Clemson's Trevor Lawrence throws during the first half the NCAA college football playoff championship game against Alabama, Monday, Jan. 7, 2019, in Santa Clara, Calif. (AP Photo/David J. Phillip)
Clemson's Trevor Lawrence throws during the first half the NCAA college football playoff championship game against Alabama, Monday, Jan. 7, 2019, in Santa Clara, Calif. (AP Photo/David J. Phillip)

SANTA CLARA, Calif. (AP) — Clemson's first series ended in a three-and-out, yet center Justin Falcinelli was beaming with confidence.

It only got better for the Tigers after that.

The matchup between Alabama's vaunted defensive line and Clemson's offensive line that was projected as a mismatch was indeed one-sided. Only it was the Tigers controlling things up front while the Crimson Tide's defensive line was rendered moot as the Tigers beat Alabama 44-16 Monday night in the College Football Playoff national championship game.

"We felt it on that first drive," Falcinelli said. "We felt like, 'Hey we can move these guys and we can block these guys. We can play with them.' And after that we were like, 'We got this.'"

On a night when quarterback Trevor Lawrence passed for 347 yards and three touchdowns and Clemson's defense provided pivotal plays, the Tigers offensive line didn't allow a sack.

Alabama went into the game with one of the top defensive lines in the country yet the Crimson Tide barely laid a hand on Lawrence. A split second after throwing his third touchdown pass, Lawrence took a big hit from blitzing Alabama linebacker Anfernee Jennings and stumbled backward but didn't go down.

It was one of the few times the Tide even got close to Lawrence. By then it hardly mattered. Lawrence regained his footing and quickly joined his teammates to celebrate.

It wasn't as if the Lawrence was getting rid of the ball quickly, either. The freshman quarterback repeatedly stood in the pocket and scanned the field for several moments waiting until a receiver found an opening, without so much as a hint of an Alabama defender getting close to him.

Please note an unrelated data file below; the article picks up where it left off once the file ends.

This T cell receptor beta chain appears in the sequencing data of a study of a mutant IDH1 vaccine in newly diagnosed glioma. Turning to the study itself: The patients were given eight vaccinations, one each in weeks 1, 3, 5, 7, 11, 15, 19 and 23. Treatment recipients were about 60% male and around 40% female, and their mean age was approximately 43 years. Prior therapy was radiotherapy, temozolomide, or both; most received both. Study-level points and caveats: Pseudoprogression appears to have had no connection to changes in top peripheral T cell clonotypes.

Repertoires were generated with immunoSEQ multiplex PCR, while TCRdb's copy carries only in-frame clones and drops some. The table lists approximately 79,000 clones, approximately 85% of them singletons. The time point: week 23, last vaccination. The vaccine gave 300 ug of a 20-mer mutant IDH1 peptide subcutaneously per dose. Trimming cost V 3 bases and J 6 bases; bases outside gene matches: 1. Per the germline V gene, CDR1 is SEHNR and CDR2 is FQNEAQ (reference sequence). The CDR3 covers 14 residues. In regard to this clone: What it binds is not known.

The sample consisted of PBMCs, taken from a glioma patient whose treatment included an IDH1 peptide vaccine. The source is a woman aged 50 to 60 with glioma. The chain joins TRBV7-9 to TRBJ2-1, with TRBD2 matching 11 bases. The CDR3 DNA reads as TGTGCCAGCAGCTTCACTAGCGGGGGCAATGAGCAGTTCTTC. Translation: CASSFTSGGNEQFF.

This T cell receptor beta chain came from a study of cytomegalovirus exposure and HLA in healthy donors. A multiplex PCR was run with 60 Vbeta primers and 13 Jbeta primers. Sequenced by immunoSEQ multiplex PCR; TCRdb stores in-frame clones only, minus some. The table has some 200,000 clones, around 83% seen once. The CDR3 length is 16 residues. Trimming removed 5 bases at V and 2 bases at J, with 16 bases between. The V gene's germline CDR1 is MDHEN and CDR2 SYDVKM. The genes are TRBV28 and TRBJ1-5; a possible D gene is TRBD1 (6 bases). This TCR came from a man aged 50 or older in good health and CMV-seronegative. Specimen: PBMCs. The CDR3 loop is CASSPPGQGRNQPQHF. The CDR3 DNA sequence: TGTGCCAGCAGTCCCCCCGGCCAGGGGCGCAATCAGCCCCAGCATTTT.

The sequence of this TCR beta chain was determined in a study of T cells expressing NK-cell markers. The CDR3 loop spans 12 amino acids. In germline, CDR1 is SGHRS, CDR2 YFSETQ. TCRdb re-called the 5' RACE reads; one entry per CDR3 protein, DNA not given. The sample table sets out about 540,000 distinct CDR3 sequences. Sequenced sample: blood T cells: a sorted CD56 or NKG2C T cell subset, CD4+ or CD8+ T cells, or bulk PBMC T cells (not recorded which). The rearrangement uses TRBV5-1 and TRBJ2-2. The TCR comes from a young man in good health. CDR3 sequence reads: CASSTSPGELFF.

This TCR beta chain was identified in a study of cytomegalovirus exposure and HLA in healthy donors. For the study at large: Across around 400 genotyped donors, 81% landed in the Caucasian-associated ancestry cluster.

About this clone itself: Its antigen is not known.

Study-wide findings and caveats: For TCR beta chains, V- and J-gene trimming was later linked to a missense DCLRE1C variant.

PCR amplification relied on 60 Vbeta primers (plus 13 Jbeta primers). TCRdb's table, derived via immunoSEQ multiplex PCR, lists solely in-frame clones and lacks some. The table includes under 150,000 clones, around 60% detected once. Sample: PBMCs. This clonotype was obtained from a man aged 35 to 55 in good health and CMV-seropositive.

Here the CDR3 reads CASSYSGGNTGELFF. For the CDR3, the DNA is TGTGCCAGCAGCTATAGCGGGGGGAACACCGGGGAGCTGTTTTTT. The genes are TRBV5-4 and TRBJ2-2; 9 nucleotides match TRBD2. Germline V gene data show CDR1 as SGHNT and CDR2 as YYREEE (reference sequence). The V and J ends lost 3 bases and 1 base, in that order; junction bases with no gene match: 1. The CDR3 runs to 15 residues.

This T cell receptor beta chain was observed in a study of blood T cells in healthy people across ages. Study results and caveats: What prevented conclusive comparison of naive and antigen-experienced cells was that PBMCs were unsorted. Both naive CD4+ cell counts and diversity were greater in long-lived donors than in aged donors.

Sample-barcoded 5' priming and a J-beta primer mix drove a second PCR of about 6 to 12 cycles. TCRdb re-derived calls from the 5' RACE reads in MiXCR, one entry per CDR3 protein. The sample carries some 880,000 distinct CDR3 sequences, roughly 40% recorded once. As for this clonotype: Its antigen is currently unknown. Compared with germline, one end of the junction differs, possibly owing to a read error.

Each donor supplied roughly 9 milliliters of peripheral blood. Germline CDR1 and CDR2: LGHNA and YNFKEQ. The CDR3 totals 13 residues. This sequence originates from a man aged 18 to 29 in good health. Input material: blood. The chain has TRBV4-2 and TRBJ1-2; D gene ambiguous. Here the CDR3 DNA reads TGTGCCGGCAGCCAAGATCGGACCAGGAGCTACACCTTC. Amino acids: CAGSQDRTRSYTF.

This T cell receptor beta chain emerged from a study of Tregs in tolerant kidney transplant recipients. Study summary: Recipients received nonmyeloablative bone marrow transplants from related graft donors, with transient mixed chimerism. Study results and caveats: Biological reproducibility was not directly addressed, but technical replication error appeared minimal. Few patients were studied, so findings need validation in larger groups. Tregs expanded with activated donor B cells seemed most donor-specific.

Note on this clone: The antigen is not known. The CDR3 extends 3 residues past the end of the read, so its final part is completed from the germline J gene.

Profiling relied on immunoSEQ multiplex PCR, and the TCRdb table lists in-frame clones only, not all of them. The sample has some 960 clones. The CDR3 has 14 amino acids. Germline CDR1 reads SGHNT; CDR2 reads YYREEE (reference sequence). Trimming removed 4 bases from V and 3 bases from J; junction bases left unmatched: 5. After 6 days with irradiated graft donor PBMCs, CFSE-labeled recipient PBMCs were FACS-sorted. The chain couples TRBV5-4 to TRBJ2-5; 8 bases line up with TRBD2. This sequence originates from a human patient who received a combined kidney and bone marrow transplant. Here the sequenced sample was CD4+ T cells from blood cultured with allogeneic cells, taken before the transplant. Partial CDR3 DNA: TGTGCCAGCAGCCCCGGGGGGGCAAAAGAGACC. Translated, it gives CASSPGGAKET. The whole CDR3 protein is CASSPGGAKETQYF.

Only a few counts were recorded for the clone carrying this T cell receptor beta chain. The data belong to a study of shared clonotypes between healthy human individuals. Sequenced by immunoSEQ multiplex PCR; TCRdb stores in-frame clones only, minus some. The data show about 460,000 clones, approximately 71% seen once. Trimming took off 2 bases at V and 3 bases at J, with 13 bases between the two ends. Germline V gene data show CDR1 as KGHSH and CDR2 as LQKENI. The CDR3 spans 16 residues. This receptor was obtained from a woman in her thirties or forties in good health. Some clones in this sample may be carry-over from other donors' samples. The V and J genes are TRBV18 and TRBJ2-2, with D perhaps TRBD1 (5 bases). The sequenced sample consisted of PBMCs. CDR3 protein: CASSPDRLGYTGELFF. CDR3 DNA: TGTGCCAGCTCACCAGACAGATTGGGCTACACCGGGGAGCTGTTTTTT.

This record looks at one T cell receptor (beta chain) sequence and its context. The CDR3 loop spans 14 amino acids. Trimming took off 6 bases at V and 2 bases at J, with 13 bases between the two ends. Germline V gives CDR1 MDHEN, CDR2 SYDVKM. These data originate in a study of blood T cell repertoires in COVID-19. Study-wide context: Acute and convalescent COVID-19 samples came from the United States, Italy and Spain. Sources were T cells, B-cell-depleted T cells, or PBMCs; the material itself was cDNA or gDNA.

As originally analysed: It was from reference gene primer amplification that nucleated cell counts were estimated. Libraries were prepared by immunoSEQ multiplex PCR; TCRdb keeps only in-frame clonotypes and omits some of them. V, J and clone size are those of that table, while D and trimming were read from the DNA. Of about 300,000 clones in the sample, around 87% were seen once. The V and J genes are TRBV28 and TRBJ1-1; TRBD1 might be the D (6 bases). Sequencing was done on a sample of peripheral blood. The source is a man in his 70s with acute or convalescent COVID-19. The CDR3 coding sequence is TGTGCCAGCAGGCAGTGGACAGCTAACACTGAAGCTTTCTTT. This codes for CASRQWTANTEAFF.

"They don't get the credit because of all the skill guys around them," said Clemson assistant offensive coordinator Tony Elliott. "But for us to be a balanced offense, to rush the way we've rushed, to throw the way we've thrown, man, the credit goes to those guys. We're champs because of the way those guys played."

Outland Trophy winner Quinnen Williams, the anchor of Alabama's defensive line who could be the No. 1 overall pick in this year's NFL draft, was not much of a factor. Clemson left tackle Mitch Hyatt and left guard John Simpson double-teamed Williams most of the night and kept him from making much of an impact.

Williams had only three tackles and defensive end Isaiah Buggs had four. No other Alabama defensive lineman had more than two.

It was much the same when the Tigers went to their ground game. Clemson's offensive line got just enough of a push to make room for running back Travis Etienne, who had a pair of rushing touchdowns and scored a third on a short shovel pass from Lawrence.

"I thought if we were going to have an opportunity the best way to defend them is to rush four guys and play different kinds of coverages," Alabama coach Nick Saban said. "When we rushed four guys we didn't get a lot of pressure. Their offensive line did a good job. (Lawrence) was very comfortable in the pocket, had time to throw and we didn't get him covered very well in the back end at times."

As the final seconds ticked off the clock and a shower of orange, white and purple confetti rained down on the field at Levi's Stadium, Simpson knelt with his head in his hand.

"We were super prepared for this game," Simpson said. "A few articles they had that the middle three were the weakness of (our) offensive line. We took it very personal and we were just trying to pound them, pound them and pound them to prove a point.

"Everyone put the game on the offensive line's shoulders. We knew it was going to have to be won in the trenches, and when we did it it was all a big rush."

It was in stark contrast from a year earlier when Alabama's defense had no problem pushing the Tigers' front five around. As Falcinelli put it, "They punched us in the mouth."

This time it was Clemson doing the punching.

"We try to tune out as much as we can but it gets to you," Falcinelli said. "We watched them on film and knew we had some opportunities. We thought we could do it coming in, and just to be able to go out and do it is amazing. After last year everyone was going, 'Oh boy.' This year it was different."


More AP college football: and